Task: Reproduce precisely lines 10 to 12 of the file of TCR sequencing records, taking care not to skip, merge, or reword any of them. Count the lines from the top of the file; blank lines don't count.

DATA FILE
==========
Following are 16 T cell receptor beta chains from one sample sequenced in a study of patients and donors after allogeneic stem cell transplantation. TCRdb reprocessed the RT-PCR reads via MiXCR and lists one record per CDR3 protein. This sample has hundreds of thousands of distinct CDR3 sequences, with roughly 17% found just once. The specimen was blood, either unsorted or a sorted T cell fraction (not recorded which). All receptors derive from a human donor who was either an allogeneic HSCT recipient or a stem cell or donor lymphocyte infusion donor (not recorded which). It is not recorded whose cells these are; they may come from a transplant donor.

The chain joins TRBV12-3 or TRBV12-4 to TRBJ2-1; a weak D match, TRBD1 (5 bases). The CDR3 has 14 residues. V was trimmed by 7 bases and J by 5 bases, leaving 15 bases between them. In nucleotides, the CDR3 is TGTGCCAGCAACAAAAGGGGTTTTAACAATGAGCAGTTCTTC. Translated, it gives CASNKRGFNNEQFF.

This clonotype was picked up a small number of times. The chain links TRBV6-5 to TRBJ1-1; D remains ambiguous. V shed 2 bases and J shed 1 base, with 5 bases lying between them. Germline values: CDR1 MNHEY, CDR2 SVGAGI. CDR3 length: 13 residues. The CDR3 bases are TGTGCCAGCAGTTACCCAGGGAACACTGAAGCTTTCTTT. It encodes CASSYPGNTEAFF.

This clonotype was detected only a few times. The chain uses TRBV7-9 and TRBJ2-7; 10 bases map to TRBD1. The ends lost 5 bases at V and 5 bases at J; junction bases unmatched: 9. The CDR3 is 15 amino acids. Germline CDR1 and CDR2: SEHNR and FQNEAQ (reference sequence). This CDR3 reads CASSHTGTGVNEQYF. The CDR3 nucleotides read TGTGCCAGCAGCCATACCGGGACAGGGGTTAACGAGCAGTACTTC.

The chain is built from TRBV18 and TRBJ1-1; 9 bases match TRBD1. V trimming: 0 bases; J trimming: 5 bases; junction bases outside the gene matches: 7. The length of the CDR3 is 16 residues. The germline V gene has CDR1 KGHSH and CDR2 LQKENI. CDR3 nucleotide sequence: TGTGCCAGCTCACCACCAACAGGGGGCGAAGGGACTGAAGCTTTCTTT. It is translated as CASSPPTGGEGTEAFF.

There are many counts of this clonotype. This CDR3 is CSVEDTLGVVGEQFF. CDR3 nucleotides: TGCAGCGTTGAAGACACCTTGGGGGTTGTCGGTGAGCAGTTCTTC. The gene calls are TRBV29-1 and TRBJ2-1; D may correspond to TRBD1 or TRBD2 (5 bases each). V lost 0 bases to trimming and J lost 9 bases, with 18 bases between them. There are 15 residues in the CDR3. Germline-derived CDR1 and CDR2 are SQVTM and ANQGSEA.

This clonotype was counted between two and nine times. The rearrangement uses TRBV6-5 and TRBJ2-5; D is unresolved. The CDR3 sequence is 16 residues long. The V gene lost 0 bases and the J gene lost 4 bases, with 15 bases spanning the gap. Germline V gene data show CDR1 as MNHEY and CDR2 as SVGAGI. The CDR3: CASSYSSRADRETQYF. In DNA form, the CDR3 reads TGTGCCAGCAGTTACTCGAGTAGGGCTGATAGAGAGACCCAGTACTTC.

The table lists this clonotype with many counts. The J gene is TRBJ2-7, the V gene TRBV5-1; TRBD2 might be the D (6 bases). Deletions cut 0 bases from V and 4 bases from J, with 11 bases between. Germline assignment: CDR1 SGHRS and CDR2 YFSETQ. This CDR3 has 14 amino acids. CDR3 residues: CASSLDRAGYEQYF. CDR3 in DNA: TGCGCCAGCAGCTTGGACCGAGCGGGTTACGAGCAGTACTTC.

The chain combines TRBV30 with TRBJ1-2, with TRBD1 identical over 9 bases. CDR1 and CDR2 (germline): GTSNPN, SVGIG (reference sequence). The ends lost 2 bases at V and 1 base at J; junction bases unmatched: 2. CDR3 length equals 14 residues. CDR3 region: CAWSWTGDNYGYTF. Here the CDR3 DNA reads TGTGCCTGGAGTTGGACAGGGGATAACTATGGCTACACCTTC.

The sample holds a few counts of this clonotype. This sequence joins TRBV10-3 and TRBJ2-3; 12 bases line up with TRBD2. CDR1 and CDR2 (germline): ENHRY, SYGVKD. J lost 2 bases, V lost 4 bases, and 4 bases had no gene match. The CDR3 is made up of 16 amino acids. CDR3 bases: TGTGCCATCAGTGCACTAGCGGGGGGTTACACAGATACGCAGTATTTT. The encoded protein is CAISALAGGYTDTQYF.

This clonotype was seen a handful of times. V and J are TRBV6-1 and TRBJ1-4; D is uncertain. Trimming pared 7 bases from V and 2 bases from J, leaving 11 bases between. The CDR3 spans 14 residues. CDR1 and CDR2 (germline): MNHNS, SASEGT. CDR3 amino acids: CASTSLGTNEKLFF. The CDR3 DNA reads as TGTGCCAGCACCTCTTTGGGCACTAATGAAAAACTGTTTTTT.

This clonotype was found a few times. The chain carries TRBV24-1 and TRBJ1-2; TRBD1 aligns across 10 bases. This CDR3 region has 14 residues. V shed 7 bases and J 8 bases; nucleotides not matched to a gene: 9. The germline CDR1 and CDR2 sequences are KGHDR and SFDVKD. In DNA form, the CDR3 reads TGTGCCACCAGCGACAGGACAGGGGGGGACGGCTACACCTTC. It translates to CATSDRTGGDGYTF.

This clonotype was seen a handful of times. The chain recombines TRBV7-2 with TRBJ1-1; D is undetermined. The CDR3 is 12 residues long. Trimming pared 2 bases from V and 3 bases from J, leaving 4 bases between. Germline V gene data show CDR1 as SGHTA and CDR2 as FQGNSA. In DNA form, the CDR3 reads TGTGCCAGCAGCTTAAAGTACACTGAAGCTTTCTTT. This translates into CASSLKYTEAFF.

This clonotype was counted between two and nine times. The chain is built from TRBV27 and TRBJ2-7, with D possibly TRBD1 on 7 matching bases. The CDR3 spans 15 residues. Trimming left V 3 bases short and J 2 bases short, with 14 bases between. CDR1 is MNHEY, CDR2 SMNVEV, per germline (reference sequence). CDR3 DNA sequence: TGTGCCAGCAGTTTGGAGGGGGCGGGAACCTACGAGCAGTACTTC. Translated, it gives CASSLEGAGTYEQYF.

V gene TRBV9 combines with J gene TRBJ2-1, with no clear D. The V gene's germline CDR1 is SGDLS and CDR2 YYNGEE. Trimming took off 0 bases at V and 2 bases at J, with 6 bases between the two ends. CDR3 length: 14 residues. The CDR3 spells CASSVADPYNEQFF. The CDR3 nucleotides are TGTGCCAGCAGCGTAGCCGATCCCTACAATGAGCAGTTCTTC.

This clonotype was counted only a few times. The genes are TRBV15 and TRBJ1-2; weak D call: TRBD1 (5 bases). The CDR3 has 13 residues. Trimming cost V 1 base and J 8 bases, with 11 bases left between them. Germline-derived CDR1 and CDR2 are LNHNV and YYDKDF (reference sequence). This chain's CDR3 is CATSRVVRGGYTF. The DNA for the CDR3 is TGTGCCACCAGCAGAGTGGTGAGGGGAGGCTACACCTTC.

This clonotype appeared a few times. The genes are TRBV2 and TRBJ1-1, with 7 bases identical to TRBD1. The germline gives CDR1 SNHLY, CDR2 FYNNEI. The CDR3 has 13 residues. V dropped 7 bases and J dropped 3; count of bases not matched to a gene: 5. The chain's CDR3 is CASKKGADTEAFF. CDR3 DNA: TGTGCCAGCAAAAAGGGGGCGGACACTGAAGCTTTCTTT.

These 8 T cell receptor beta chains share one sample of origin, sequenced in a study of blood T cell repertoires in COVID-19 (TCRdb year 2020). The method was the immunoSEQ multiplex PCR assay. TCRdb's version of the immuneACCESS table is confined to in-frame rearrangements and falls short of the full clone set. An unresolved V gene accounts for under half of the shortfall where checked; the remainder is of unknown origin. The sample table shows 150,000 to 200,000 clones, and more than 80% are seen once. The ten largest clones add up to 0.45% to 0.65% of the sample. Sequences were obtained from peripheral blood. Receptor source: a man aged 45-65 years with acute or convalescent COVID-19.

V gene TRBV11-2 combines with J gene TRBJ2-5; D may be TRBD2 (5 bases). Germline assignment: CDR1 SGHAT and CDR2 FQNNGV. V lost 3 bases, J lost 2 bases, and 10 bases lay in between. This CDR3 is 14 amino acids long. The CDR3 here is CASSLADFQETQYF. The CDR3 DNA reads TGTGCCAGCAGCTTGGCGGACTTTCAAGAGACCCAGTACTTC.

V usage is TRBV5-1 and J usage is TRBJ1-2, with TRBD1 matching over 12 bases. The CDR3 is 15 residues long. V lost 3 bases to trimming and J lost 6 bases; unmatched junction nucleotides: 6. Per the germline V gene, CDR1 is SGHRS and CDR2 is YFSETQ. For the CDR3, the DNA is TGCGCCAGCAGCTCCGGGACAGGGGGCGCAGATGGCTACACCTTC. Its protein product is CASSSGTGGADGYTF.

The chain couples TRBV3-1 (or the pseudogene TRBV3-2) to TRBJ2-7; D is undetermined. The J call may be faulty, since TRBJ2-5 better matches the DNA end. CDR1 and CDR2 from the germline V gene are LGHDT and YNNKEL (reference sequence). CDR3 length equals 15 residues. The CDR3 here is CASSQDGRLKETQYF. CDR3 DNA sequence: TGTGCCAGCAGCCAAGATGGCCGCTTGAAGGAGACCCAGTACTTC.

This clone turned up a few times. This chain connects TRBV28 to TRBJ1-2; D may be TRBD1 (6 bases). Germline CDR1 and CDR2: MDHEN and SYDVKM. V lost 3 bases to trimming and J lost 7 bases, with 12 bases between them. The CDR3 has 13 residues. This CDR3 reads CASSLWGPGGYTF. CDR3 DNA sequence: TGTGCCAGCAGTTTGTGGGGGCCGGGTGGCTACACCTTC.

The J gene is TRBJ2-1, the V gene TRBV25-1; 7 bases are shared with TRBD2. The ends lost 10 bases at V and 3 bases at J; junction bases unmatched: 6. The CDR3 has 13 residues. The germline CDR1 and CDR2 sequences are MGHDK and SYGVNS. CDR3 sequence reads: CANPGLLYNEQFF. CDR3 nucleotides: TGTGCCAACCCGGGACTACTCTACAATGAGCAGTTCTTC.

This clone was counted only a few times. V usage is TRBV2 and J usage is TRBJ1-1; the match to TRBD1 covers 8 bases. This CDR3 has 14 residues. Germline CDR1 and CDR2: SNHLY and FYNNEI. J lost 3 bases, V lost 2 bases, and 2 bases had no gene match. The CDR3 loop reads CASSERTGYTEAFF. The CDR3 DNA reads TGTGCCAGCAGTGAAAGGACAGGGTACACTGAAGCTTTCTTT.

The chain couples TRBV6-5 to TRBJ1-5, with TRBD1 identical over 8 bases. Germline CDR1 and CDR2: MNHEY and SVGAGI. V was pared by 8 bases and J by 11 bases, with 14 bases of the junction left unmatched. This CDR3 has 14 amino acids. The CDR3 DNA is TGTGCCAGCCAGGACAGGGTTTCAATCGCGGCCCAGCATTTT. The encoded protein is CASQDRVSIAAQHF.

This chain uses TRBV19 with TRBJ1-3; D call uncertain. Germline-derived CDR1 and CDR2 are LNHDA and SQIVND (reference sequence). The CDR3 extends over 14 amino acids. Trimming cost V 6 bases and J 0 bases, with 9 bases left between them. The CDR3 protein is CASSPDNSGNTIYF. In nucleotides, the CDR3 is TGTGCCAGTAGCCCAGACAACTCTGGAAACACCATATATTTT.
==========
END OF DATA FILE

The sample holds a few counts of this clonotype. This sequence joins TRBV10-3 and TRBJ2-3; 12 bases line up with TRBD2. CDR1 and CDR2 (germline): ENHRY, SYGVKD. J lost 2 bases, V lost 4 bases, and 4 bases had no gene match. The CDR3 is made up of 16 amino acids. CDR3 bases: TGTGCCATCAGTGCACTAGCGGGGGGTTACACAGATACGCAGTATTTT. The encoded protein is CAISALAGGYTDTQYF.

This clonotype was seen a handful of times. V and J are TRBV6-1 and TRBJ1-4; D is uncertain. Trimming pared 7 bases from V and 2 bases from J, leaving 11 bases between. The CDR3 spans 14 residues. CDR1 and CDR2 (germline): MNHNS, SASEGT. CDR3 amino acids: CASTSLGTNEKLFF. The CDR3 DNA reads as TGTGCCAGCACCTCTTTGGGCACTAATGAAAAACTGTTTTTT.

This clonotype was found a few times. The chain carries TRBV24-1 and TRBJ1-2; TRBD1 aligns across 10 bases. This CDR3 region has 14 residues. V shed 7 bases and J 8 bases; nucleotides not matched to a gene: 9. The germline CDR1 and CDR2 sequences are KGHDR and SFDVKD. In DNA form, the CDR3 reads TGTGCCACCAGCGACAGGACAGGGGGGGACGGCTACACCTTC. It translates to CATSDRTGGDGYTF.